Zohar also gives us Book Review: The Soprano State by Bob Ingle and Sandy McClure posted at Man of la Book. Zohar explains that "'The Soprano State: New Jersey’s Culture of Corruption' by ace political reporters Bob Ingle and Sandy McClure is a non-fiction book which examines New Jersey‘s love / hate relationship with the corrupt political class. You don’t have to live in New Jersey to read this book, I’m sure these shenanigans go on in other states, just not as flagrant or as often."
June Tree presents Generation Earn: A Guide To Spending, Investing and Giving Back (Book Review) posted at The Digerati Life, explaining that Generation Earn "is divided into three main areas: the first focuses on the SELF, which shares stories and advice on goal setting, budgeting, spending and investing; the second focuses on the HOME, and discusses the issues surrounding feathering our nest, the finances that fuel our personal relationships and raising a family; the third section talks about the big picture, and how we can make a positive impact on our WORLD."
June Tree also reviews a new book by Jeremy J. Siegel in Own Stocks For The Long Run posted at The Digerati Life, explaining that "In 'Stocks for the Long Run', Dr. Siegel studied the United States market going back to 1802, using data from several sources. Over that period, he found that the stock market outperformed every other asset class. In stretches of as long as 20 years — including the last 10 and 20 years — long-term government bonds have sometimes outperformed stocks. But as holding periods lengthened, he found that the stock market has almost always pulled ahead. Other studies have found similar results here and in other countries."
Evelyn Hunter presents Book Review: Incredibly Easy Chicken « The Writing Sprite posted at Writesprite's Blog, saying, "Since I love this cookbook so much and have enjoyed its content, the only thing I could think of to return the favor was to review it!" This exuberant review of Incredibly Easy Chicken adds: "If you’re tired of thinking of something to do with that bag of chicken pieces you bought and stuffed in the freezer, or if you think that chicken has just gotten too boring, this book will definitely help you out and change your mind about the wonderful uses of chicken. It will also introduce you to new ingredients that your grocery store has had all along but you either never heard of them, or just never knew they were there."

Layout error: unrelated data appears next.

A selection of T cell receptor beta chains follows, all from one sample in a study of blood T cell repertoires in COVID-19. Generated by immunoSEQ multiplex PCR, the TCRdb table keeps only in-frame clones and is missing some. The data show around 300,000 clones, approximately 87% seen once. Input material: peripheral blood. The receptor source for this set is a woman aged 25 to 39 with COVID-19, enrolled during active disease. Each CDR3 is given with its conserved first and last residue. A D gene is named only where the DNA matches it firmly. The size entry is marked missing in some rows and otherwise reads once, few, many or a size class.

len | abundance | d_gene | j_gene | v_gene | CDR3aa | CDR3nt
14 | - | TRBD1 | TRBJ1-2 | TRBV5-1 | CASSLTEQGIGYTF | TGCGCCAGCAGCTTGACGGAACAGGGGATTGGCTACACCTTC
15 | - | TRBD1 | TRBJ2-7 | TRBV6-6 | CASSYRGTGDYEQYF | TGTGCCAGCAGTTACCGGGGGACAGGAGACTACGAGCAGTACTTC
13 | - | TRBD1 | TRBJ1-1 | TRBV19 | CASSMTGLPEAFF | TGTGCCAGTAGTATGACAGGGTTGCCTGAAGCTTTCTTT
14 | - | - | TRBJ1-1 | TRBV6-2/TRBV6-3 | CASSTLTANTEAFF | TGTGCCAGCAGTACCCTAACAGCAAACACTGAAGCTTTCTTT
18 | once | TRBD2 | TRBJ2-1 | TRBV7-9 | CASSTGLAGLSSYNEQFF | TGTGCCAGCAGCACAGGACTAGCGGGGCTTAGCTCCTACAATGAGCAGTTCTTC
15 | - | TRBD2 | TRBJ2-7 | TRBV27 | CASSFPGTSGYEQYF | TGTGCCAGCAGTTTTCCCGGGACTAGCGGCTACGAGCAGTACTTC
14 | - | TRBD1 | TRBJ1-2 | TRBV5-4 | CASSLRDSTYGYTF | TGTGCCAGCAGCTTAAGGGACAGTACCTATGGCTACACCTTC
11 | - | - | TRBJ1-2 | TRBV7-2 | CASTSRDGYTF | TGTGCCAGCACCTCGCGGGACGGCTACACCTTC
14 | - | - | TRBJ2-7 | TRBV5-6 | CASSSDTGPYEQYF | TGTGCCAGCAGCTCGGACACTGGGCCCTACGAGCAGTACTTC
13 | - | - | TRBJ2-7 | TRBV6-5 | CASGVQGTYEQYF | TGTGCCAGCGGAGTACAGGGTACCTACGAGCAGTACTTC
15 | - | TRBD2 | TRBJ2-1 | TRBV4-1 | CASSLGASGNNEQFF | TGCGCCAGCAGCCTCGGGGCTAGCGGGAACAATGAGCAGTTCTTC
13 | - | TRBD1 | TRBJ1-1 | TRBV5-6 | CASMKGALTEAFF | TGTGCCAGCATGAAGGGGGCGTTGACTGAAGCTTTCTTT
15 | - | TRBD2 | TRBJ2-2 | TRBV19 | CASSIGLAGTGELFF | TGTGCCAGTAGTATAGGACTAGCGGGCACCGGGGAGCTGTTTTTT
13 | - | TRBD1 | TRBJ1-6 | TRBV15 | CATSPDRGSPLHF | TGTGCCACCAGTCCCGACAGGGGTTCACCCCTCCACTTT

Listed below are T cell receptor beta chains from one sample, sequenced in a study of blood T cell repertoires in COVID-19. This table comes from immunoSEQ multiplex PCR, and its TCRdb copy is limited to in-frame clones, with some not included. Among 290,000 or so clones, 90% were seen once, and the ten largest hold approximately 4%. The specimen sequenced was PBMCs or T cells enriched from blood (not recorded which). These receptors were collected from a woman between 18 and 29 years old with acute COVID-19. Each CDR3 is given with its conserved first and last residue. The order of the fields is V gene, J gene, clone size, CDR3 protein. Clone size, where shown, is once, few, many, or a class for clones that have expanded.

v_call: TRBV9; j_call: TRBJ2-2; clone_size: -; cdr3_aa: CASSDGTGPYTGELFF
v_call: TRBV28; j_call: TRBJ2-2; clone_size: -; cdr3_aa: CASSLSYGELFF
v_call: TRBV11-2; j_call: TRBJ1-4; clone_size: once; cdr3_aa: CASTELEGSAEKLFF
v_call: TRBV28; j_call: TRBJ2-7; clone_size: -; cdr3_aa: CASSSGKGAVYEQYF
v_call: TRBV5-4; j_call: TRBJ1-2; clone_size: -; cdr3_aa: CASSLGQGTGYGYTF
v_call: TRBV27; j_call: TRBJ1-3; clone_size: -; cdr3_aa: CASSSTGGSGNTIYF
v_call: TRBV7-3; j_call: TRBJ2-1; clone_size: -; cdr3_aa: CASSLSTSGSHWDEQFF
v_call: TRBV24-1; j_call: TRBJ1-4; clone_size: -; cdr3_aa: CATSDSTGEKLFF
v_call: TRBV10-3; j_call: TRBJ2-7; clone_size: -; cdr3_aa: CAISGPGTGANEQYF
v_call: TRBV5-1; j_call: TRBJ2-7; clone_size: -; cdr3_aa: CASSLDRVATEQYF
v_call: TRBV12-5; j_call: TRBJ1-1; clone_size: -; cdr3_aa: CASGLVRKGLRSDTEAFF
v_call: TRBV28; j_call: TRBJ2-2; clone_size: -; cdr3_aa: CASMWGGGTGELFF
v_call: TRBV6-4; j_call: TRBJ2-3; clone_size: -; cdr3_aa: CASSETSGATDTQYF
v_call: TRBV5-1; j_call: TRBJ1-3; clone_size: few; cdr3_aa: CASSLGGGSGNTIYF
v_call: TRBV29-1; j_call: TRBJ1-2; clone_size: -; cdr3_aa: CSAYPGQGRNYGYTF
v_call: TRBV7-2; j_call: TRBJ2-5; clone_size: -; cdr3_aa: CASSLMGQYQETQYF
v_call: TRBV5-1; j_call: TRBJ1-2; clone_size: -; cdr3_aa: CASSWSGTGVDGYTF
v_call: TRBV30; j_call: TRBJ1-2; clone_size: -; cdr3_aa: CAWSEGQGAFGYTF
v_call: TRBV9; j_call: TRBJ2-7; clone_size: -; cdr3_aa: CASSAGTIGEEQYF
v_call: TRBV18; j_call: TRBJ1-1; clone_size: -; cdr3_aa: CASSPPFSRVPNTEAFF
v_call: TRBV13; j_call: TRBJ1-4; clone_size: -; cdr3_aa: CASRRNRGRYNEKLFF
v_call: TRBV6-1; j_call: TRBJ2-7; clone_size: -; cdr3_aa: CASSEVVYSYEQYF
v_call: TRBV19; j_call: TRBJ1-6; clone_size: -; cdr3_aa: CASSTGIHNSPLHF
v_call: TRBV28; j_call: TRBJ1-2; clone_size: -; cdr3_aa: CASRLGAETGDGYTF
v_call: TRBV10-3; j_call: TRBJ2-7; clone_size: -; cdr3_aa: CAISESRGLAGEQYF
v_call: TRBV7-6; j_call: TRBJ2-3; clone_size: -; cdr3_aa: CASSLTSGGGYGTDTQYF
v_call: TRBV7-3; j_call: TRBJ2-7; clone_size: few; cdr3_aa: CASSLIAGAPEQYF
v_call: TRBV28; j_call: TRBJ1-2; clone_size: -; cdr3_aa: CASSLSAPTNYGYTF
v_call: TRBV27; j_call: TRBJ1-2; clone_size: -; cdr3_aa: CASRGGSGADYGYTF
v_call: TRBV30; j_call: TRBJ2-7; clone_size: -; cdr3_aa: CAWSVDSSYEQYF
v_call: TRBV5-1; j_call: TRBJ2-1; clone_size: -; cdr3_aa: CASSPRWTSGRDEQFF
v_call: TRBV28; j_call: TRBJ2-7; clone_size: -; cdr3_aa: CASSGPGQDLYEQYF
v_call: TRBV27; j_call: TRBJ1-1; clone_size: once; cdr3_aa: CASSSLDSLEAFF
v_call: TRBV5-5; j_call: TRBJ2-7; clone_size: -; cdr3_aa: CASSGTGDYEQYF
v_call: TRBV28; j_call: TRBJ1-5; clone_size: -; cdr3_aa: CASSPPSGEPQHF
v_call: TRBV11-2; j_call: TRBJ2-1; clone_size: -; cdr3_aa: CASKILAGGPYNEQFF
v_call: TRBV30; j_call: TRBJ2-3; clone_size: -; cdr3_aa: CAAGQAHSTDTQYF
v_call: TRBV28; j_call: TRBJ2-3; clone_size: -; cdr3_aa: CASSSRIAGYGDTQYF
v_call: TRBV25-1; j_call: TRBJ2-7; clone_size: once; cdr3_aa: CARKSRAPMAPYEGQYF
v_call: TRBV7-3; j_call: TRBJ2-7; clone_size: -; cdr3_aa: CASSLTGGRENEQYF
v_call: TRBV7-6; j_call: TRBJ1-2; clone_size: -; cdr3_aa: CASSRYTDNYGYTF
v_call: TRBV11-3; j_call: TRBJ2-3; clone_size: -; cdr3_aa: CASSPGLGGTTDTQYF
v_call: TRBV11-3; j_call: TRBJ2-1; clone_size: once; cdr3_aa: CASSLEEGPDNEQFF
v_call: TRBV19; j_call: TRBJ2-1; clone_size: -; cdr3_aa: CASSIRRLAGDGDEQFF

David Gross presents An Existentialist Ethics posted at The Picket Line. He reviews Hazel Barnes’s 1967 book An Existentialist Ethics, saying that "Barnes wrestles with the question of whether an ethics can be derived from humanistic, atheistic existentialism or whether instead such an existentialism is ethically agnostic or nihilistic, as its critics have often claimed. She argues that there is an existentialist ethics that can be derived from the commandment not to be 'in bad faith' combined with some of the philosophical assumptions or conclusions of the existentialist worldview."
Khaleef @ KNS Financial presents The Secret to a Successful Budget: Book Review posted at Faithful With A Few, saying, "Recently Craig Ford of Money Help For Christians released a book about creating a budget called, "The Secret to a Successful Budget". This is one of the most helpful, comprehensive, and understandable guides to creating a budget around!" The review goes on to say that "whether you are looking for a resource to approach a budget for the first time, have failed at budgeting many times before, or are an experienced budgeter looking for a fresh perspective, this book is certain to provide you with a wealth of information. Craig provides organized and varied approaches to budgeting to compliment any lifestyle."